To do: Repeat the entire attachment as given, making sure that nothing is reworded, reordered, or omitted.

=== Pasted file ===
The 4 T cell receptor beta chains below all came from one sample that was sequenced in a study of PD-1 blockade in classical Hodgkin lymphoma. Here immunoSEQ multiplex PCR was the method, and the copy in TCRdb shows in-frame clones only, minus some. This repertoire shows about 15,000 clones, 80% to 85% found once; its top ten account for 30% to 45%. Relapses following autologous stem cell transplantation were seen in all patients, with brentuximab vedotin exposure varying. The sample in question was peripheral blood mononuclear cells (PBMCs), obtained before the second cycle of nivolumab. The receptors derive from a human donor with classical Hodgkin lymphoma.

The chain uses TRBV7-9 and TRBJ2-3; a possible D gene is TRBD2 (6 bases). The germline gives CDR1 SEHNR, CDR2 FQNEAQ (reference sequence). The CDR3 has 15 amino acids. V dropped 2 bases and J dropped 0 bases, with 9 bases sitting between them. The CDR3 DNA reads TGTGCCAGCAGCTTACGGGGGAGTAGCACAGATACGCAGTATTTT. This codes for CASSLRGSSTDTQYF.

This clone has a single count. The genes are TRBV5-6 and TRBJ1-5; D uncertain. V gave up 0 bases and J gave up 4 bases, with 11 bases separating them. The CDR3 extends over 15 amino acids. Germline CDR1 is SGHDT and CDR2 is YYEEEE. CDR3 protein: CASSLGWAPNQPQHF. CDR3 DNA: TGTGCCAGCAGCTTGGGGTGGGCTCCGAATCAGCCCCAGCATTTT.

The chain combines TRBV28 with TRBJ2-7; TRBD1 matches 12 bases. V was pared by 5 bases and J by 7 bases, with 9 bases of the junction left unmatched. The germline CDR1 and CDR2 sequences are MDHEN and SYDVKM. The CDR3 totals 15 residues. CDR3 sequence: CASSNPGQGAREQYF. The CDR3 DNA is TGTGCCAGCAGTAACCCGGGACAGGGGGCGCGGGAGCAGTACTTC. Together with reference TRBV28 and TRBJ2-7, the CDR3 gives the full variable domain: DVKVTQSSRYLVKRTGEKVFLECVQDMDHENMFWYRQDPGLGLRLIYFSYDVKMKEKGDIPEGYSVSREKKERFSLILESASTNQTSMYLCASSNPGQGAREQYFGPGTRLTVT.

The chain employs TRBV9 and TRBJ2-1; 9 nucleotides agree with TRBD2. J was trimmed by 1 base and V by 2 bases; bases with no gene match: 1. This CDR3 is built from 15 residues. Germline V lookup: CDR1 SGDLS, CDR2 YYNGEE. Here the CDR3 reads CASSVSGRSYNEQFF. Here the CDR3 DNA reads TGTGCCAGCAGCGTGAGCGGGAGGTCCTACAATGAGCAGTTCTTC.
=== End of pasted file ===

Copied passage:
The 4 T cell receptor beta chains below all came from one sample that was sequenced in a study of PD-1 blockade in classical Hodgkin lymphoma. Here immunoSEQ multiplex PCR was the method, and the copy in TCRdb shows in-frame clones only, minus some. This repertoire shows about 15,000 clones, 80% to 85% found once; its top ten account for 30% to 45%. Relapses following autologous stem cell transplantation were seen in all patients, with brentuximab vedotin exposure varying. The sample in question was peripheral blood mononuclear cells (PBMCs), obtained before the second cycle of nivolumab. The receptors derive from a human donor with classical Hodgkin lymphoma.

The chain uses TRBV7-9 and TRBJ2-3; a possible D gene is TRBD2 (6 bases). The germline gives CDR1 SEHNR, CDR2 FQNEAQ (reference sequence). The CDR3 has 15 amino acids. V dropped 2 bases and J dropped 0 bases, with 9 bases sitting between them. The CDR3 DNA reads TGTGCCAGCAGCTTACGGGGGAGTAGCACAGATACGCAGTATTTT. This codes for CASSLRGSSTDTQYF.

This clone has a single count. The genes are TRBV5-6 and TRBJ1-5; D uncertain. V gave up 0 bases and J gave up 4 bases, with 11 bases separating them. The CDR3 extends over 15 amino acids. Germline CDR1 is SGHDT and CDR2 is YYEEEE. CDR3 protein: CASSLGWAPNQPQHF. CDR3 DNA: TGTGCCAGCAGCTTGGGGTGGGCTCCGAATCAGCCCCAGCATTTT.

The chain combines TRBV28 with TRBJ2-7; TRBD1 matches 12 bases. V was pared by 5 bases and J by 7 bases, with 9 bases of the junction left unmatched. The germline CDR1 and CDR2 sequences are MDHEN and SYDVKM. The CDR3 totals 15 residues. CDR3 sequence: CASSNPGQGAREQYF. The CDR3 DNA is TGTGCCAGCAGTAACCCGGGACAGGGGGCGCGGGAGCAGTACTTC. Together with reference TRBV28 and TRBJ2-7, the CDR3 gives the full variable domain: DVKVTQSSRYLVKRTGEKVFLECVQDMDHENMFWYRQDPGLGLRLIYFSYDVKMKEKGDIPEGYSVSREKKERFSLILESASTNQTSMYLCASSNPGQGAREQYFGPGTRLTVT.

The chain employs TRBV9 and TRBJ2-1; 9 nucleotides agree with TRBD2. J was trimmed by 1 base and V by 2 bases; bases with no gene match: 1. This CDR3 is built from 15 residues. Germline V lookup: CDR1 SGDLS, CDR2 YYNGEE. Here the CDR3 reads CASSVSGRSYNEQFF. Here the CDR3 DNA reads TGTGCCAGCAGCGTGAGCGGGAGGTCCTACAATGAGCAGTTCTTC.